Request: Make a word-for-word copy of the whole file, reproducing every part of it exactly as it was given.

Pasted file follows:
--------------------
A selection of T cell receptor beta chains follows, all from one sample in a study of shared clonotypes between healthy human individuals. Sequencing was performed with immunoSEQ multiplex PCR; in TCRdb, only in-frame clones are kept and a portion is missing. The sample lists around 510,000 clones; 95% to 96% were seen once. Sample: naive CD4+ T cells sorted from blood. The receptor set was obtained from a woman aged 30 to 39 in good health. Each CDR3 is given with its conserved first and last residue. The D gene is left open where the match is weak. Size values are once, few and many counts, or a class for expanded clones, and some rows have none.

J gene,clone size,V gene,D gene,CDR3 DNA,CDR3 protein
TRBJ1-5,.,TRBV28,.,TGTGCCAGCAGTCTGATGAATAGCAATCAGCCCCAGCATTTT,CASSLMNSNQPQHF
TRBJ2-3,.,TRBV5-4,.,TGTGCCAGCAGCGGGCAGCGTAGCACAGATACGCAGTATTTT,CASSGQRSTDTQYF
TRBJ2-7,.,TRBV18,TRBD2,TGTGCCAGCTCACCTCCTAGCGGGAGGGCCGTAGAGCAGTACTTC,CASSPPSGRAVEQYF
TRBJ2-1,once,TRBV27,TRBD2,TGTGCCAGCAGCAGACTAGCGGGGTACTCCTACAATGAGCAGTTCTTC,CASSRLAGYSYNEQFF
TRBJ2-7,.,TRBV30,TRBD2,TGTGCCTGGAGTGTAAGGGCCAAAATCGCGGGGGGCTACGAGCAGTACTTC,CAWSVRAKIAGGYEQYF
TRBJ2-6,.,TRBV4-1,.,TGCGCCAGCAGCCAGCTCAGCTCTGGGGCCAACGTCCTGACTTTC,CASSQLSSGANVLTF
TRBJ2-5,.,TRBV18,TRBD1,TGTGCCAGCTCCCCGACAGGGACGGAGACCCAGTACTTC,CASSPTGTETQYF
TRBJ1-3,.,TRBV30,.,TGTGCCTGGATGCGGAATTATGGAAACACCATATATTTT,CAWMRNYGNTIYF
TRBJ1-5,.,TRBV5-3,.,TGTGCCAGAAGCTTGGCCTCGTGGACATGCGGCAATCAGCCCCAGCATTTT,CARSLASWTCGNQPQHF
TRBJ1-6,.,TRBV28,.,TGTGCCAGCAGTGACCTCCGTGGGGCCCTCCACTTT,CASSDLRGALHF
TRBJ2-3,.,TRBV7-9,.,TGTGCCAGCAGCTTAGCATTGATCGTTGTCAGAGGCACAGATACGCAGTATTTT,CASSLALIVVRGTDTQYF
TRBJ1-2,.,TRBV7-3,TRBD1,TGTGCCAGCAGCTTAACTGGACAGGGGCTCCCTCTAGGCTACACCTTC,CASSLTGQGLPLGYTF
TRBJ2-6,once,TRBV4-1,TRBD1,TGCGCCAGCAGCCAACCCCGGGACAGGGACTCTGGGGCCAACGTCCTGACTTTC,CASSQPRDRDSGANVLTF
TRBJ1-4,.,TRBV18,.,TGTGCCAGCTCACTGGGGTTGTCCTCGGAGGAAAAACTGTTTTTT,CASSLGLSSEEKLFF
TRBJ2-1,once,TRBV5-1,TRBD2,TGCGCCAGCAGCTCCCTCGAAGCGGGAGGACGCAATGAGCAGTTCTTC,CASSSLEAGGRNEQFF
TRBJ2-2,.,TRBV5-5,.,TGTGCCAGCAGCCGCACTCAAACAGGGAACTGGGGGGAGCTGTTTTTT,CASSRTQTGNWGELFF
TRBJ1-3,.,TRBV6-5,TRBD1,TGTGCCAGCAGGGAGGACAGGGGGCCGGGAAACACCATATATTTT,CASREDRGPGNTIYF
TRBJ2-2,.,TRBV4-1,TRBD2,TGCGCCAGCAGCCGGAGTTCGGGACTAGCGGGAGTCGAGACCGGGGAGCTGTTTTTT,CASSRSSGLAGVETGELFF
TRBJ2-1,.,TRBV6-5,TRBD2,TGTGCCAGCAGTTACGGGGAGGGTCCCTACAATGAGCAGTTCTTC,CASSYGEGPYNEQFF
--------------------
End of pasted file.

A selection of T cell receptor beta chains follows, all from one sample in a study of shared clonotypes between healthy human individuals. Sequencing was performed with immunoSEQ multiplex PCR; in TCRdb, only in-frame clones are kept and a portion is missing. The sample lists around 510,000 clones; 95% to 96% were seen once. Sample: naive CD4+ T cells sorted from blood. The receptor set was obtained from a woman aged 30 to 39 in good health. Each CDR3 is given with its conserved first and last residue. The D gene is left open where the match is weak. Size values are once, few and many counts, or a class for expanded clones, and some rows have none.

J gene,clone size,V gene,D gene,CDR3 DNA,CDR3 protein
TRBJ1-5,.,TRBV28,.,TGTGCCAGCAGTCTGATGAATAGCAATCAGCCCCAGCATTTT,CASSLMNSNQPQHF
TRBJ2-3,.,TRBV5-4,.,TGTGCCAGCAGCGGGCAGCGTAGCACAGATACGCAGTATTTT,CASSGQRSTDTQYF
TRBJ2-7,.,TRBV18,TRBD2,TGTGCCAGCTCACCTCCTAGCGGGAGGGCCGTAGAGCAGTACTTC,CASSPPSGRAVEQYF
TRBJ2-1,once,TRBV27,TRBD2,TGTGCCAGCAGCAGACTAGCGGGGTACTCCTACAATGAGCAGTTCTTC,CASSRLAGYSYNEQFF
TRBJ2-7,.,TRBV30,TRBD2,TGTGCCTGGAGTGTAAGGGCCAAAATCGCGGGGGGCTACGAGCAGTACTTC,CAWSVRAKIAGGYEQYF
TRBJ2-6,.,TRBV4-1,.,TGCGCCAGCAGCCAGCTCAGCTCTGGGGCCAACGTCCTGACTTTC,CASSQLSSGANVLTF
TRBJ2-5,.,TRBV18,TRBD1,TGTGCCAGCTCCCCGACAGGGACGGAGACCCAGTACTTC,CASSPTGTETQYF
TRBJ1-3,.,TRBV30,.,TGTGCCTGGATGCGGAATTATGGAAACACCATATATTTT,CAWMRNYGNTIYF
TRBJ1-5,.,TRBV5-3,.,TGTGCCAGAAGCTTGGCCTCGTGGACATGCGGCAATCAGCCCCAGCATTTT,CARSLASWTCGNQPQHF
TRBJ1-6,.,TRBV28,.,TGTGCCAGCAGTGACCTCCGTGGGGCCCTCCACTTT,CASSDLRGALHF
TRBJ2-3,.,TRBV7-9,.,TGTGCCAGCAGCTTAGCATTGATCGTTGTCAGAGGCACAGATACGCAGTATTTT,CASSLALIVVRGTDTQYF
TRBJ1-2,.,TRBV7-3,TRBD1,TGTGCCAGCAGCTTAACTGGACAGGGGCTCCCTCTAGGCTACACCTTC,CASSLTGQGLPLGYTF
TRBJ2-6,once,TRBV4-1,TRBD1,TGCGCCAGCAGCCAACCCCGGGACAGGGACTCTGGGGCCAACGTCCTGACTTTC,CASSQPRDRDSGANVLTF
TRBJ1-4,.,TRBV18,.,TGTGCCAGCTCACTGGGGTTGTCCTCGGAGGAAAAACTGTTTTTT,CASSLGLSSEEKLFF
TRBJ2-1,once,TRBV5-1,TRBD2,TGCGCCAGCAGCTCCCTCGAAGCGGGAGGACGCAATGAGCAGTTCTTC,CASSSLEAGGRNEQFF
TRBJ2-2,.,TRBV5-5,.,TGTGCCAGCAGCCGCACTCAAACAGGGAACTGGGGGGAGCTGTTTTTT,CASSRTQTGNWGELFF
TRBJ1-3,.,TRBV6-5,TRBD1,TGTGCCAGCAGGGAGGACAGGGGGCCGGGAAACACCATATATTTT,CASREDRGPGNTIYF
TRBJ2-2,.,TRBV4-1,TRBD2,TGCGCCAGCAGCCGGAGTTCGGGACTAGCGGGAGTCGAGACCGGGGAGCTGTTTTTT,CASSRSSGLAGVETGELFF
TRBJ2-1,.,TRBV6-5,TRBD2,TGTGCCAGCAGTTACGGGGAGGGTCCCTACAATGAGCAGTTCTTC,CASSYGEGPYNEQFF